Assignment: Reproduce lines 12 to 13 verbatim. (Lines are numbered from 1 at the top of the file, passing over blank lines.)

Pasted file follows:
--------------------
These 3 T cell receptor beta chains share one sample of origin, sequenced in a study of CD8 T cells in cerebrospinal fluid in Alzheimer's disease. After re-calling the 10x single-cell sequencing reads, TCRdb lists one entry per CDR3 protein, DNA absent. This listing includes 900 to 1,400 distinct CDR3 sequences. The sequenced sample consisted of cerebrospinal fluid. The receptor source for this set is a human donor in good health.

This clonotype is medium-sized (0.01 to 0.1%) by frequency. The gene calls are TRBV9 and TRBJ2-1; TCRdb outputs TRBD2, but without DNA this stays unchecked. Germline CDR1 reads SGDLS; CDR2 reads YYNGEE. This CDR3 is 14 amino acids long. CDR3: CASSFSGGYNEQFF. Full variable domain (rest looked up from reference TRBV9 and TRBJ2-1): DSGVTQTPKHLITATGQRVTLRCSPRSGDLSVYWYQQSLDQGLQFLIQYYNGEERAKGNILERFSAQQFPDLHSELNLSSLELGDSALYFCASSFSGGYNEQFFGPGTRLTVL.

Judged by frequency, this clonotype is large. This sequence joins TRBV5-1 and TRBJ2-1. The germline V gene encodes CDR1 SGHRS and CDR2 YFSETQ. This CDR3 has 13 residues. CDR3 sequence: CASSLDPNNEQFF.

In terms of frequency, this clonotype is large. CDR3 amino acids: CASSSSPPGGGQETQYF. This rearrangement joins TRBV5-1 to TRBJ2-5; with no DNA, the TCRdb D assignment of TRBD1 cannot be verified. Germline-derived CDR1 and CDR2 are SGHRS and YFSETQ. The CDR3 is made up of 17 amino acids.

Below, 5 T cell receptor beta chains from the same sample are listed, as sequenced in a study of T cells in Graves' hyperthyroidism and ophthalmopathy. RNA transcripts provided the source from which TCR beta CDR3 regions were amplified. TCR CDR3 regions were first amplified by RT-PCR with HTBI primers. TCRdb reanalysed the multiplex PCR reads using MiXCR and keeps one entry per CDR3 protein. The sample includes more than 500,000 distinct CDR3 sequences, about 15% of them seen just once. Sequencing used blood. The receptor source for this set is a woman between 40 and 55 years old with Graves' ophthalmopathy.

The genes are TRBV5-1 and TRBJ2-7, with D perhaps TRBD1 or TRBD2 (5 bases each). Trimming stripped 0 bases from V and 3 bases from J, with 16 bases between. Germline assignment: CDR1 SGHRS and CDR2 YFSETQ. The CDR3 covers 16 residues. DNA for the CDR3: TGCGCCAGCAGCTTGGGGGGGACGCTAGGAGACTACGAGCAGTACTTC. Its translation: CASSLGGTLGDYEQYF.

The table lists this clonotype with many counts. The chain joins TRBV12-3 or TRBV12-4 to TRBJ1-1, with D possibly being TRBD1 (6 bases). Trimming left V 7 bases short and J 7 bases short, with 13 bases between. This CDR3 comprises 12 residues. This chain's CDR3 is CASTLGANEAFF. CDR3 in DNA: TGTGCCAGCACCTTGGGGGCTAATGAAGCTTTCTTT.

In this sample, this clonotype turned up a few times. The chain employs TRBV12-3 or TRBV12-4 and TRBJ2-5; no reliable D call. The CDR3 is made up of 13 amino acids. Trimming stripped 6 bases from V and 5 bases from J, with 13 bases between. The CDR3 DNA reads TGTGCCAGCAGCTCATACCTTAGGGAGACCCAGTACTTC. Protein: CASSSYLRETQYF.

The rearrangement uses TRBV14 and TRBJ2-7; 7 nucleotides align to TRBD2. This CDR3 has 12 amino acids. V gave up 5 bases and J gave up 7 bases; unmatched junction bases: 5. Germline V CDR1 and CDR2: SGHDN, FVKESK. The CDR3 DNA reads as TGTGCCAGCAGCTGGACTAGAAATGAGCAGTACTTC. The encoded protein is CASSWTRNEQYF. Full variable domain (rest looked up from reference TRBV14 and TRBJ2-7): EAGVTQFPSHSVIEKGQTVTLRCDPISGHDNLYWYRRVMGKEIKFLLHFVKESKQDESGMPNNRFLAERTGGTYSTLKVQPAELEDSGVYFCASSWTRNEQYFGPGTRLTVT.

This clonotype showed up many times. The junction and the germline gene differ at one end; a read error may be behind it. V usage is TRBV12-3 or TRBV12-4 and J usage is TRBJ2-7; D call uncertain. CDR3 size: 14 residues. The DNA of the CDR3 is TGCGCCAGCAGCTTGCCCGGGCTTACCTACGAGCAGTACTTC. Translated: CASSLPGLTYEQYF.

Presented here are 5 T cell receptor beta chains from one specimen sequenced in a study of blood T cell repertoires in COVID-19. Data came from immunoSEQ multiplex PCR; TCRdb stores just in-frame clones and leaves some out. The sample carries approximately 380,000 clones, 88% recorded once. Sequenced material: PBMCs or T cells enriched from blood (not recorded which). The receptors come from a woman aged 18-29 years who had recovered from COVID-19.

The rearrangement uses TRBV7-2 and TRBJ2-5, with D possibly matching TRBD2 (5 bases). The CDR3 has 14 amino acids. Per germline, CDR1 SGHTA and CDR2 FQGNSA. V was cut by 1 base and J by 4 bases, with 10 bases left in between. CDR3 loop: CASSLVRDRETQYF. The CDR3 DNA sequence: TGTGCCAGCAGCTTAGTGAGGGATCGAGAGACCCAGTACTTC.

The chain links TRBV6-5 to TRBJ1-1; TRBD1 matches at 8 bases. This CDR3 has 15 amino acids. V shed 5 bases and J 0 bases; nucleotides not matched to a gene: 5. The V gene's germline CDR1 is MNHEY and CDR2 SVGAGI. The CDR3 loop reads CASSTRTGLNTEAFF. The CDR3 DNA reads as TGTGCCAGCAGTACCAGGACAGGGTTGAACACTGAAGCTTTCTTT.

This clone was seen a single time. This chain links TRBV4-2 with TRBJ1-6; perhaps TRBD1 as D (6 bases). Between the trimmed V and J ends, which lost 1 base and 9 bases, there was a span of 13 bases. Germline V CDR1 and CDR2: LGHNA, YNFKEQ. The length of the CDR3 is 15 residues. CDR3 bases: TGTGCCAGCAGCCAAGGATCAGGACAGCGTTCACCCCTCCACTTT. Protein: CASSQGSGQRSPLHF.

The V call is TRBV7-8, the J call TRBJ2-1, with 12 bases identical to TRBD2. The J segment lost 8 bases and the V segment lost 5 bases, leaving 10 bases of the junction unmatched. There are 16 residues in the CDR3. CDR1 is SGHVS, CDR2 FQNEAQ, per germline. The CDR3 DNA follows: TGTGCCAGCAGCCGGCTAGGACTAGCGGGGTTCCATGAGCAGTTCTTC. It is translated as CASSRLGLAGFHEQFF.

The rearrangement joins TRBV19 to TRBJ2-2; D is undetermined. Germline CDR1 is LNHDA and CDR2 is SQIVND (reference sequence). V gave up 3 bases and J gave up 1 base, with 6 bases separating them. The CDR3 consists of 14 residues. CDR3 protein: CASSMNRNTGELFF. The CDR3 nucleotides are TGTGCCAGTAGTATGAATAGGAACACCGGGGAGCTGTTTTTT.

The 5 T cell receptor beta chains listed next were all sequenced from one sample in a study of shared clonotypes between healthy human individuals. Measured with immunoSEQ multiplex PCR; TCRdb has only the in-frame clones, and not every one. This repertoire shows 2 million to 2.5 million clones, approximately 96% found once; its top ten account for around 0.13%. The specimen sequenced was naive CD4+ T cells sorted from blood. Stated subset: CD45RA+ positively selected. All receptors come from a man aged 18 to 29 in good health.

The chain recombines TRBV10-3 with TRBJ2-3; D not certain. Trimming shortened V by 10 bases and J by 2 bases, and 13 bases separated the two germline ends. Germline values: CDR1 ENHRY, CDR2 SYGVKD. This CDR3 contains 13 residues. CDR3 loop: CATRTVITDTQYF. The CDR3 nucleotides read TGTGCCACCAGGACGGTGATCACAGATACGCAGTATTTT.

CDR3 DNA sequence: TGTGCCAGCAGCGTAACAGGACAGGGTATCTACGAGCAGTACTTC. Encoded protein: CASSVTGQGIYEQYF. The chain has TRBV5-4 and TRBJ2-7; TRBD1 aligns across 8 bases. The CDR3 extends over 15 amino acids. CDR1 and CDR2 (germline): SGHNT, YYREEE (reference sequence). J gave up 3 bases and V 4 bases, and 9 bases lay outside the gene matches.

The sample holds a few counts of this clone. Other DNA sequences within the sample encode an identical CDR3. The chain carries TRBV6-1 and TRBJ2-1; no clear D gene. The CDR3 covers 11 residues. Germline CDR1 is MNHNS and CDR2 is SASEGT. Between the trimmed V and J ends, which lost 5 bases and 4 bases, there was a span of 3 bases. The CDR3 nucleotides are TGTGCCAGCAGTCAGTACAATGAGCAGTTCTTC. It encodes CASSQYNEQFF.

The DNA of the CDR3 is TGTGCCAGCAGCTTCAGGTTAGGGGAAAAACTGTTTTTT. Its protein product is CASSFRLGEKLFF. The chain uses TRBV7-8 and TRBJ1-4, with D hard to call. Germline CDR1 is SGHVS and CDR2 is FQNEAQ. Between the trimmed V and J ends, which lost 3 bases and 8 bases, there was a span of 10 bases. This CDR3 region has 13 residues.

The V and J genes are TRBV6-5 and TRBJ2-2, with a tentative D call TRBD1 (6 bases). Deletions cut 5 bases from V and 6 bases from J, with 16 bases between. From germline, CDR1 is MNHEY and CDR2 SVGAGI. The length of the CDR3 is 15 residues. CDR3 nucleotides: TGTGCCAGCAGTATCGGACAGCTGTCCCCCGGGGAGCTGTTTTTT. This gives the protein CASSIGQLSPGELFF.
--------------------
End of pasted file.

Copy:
The rearrangement uses TRBV7-2 and TRBJ2-5, with D possibly matching TRBD2 (5 bases). The CDR3 has 14 amino acids. Per germline, CDR1 SGHTA and CDR2 FQGNSA. V was cut by 1 base and J by 4 bases, with 10 bases left in between. CDR3 loop: CASSLVRDRETQYF. The CDR3 DNA sequence: TGTGCCAGCAGCTTAGTGAGGGATCGAGAGACCCAGTACTTC.

The chain links TRBV6-5 to TRBJ1-1; TRBD1 matches at 8 bases. This CDR3 has 15 amino acids. V shed 5 bases and J 0 bases; nucleotides not matched to a gene: 5. The V gene's germline CDR1 is MNHEY and CDR2 SVGAGI. The CDR3 loop reads CASSTRTGLNTEAFF. The CDR3 DNA reads as TGTGCCAGCAGTACCAGGACAGGGTTGAACACTGAAGCTTTCTTT.